Americans skipped a lot of vaccine appointments last year—and now GlaxoSmithKline has the numbers to prove it.
More than 26 million doses of recommended vaccines were missed from January through November. By age, adolescents missed 8.8 million vaccines and adults missed another 17.2 million, according to a claims analysis by Avalere Health commissioned by GSK.
Overall non-influenza vaccine claims dropped 13% to 35% for adolescents and 17% to 40% for adults.
Avalere analyzed claims data from commercial insurers, Medicare and Medicaid for the first nine months of 2020, comparing it to the same time period the previous year.
“I was frankly surprised,” Thomas Breuer, chief medical officer for GSK Vaccines, said. “We knew it was happening, but to see the numbers right in front of you … essentially across a broad spectrum of vaccines was quite eye-opening.”
While media outlets and public health officials have been worried about vaccination rates dropping during the pandemic, the GSK study is one of the first to quantify the deficit in real-world numbers.
A smaller-scale study from the Centers for Disease Control and Prevention out Thursday found child and adolescent vaccinations dropped by as much as 70% during March, April and May 2020. The study of 10 jurisdictions across the country reported a rebound in kids’ vaccinations from June through September, but not enough to make up for the earlier dropoff.
In one example, HPV doses for children aged 9–12 years and adolescents aged 13–17 years fell by a median 64% and 72%, respectively, in the March-through-May 2020 period compared with the same timeframe in 2018 and 2019.
Now, GSK is focused on getting the data out to medical associations, public health officials, physicians and consumers. Even though vaccination rates are likely increasing now as physicians’ offices open more fully, the gap left by the pandemic needs to be addressed, Breuer said.
“Healthcare providers are one audience, but consumers, (like) mothers who are the chief executive officers of families and usually in charge of family vaccinations, should know and should be reminded. For example, before students go back to university,” he said.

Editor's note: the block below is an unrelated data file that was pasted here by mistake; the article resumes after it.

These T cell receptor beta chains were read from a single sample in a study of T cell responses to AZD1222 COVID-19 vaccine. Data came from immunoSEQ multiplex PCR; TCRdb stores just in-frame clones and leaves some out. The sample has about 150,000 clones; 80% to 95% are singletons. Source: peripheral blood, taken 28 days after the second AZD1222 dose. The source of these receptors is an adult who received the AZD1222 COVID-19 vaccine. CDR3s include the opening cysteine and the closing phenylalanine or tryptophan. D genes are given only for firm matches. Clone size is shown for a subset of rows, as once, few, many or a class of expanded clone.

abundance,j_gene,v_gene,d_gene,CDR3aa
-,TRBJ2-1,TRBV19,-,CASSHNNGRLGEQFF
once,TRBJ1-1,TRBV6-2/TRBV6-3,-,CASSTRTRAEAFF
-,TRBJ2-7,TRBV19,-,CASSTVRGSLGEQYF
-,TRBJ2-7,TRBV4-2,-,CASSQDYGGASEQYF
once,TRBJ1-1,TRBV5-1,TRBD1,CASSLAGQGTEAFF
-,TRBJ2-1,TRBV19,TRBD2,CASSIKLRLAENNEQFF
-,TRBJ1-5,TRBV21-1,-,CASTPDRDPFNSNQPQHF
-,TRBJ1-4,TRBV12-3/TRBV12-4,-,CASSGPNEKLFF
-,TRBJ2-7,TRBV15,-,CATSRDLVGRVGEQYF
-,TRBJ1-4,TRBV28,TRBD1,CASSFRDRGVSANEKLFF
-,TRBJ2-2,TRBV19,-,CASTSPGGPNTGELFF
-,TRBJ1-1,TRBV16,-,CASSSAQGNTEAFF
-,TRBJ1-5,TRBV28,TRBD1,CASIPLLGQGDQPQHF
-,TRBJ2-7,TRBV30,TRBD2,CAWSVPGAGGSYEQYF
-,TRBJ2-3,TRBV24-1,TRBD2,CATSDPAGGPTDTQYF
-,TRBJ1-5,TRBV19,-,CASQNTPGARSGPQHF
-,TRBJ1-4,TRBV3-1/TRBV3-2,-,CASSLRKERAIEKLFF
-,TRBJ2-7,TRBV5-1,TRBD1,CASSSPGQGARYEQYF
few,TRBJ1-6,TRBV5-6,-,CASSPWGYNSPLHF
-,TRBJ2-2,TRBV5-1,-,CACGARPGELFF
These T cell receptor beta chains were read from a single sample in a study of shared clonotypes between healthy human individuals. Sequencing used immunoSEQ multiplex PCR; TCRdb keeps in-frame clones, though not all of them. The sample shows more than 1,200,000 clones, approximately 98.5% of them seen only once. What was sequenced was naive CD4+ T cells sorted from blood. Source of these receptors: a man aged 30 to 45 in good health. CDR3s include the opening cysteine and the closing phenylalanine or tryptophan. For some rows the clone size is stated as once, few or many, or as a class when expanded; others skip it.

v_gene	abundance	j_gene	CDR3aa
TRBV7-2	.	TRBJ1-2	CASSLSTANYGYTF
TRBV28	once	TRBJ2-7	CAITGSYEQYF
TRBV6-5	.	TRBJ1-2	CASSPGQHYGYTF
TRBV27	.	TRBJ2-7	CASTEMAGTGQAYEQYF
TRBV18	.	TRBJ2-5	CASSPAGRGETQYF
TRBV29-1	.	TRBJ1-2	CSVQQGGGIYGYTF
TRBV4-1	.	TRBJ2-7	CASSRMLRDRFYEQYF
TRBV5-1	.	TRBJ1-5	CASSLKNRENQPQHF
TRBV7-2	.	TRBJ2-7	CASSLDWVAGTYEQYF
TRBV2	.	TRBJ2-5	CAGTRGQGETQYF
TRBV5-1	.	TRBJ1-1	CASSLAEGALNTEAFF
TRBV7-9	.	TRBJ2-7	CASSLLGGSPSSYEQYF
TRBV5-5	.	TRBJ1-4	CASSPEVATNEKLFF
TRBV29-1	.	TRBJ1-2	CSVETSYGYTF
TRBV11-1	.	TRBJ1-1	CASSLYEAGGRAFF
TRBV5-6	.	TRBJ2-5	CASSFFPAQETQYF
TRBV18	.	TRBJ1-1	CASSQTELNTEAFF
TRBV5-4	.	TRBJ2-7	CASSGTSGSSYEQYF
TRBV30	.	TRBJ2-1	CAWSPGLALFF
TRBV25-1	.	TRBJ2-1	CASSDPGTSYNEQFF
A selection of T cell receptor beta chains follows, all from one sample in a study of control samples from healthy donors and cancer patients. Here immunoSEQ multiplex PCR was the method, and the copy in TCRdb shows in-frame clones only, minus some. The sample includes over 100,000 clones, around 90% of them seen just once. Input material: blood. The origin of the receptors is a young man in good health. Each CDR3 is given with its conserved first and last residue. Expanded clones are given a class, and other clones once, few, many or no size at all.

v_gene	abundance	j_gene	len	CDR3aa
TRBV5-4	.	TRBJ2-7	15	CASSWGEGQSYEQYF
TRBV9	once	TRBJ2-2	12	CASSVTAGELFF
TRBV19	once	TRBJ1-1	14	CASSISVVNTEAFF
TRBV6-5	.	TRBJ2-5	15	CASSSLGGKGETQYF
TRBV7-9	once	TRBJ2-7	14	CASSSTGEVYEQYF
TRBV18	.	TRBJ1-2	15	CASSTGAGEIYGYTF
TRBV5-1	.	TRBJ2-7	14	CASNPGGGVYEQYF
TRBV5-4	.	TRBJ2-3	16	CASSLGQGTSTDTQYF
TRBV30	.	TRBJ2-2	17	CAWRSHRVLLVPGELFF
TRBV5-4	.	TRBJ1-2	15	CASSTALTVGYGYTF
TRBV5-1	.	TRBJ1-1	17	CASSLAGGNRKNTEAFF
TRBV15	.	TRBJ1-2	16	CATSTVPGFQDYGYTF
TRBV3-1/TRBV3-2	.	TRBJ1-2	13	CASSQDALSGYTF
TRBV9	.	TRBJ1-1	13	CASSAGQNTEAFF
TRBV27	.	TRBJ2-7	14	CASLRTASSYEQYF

Next week, Avalare will present the data at the Department of Health and Human Service’s National Vaccine Advisory Committee meeting.
The claims data also found that even though health officials warned about a potential “twindemic” of COVID-19 and influenza at the same time, flu vaccination rates were still lower than the previous year. Americans did get flu shots at a higher rate in August and September, but the insurance data shows the numbers leveling off in October and dropping in November.
As expected, the data showed a severe drop across all vaccinations in April 2020, with a steady increase across adolescents and adults since then. However, by November, the most recent claims data analysis, the number of claims still hadn’t reached pre-pandemic January and February levels, according to Avalere charts.
One way GSK hopes vaccination rates will increase is through regular vaccinations given alongside COVID-19 vaccines.
The Centers for Disease Control and Prevention recently changed it guidance and now recommends that people get their regularly scheduled vaccines at the same time as the COVID-19 vaccines. That’s a change from earlier guidance, when the CDC advised giving COVID-19 vaccines alone, leaving a 14-day space before and after.
While the new data and public outreach from GSK and Avalere aims to educate people, GSK is also running separate vaccine awareness campaigns for shingles, meningitis B and hepatitis A.
During the pandemic, GSK created an umbrella campaign, “Brought to You by Vaccines,” reminding people of the good health they enjoy because of immunizations. However, the ad campaign, targeting the 50-plus crowd, will end this month.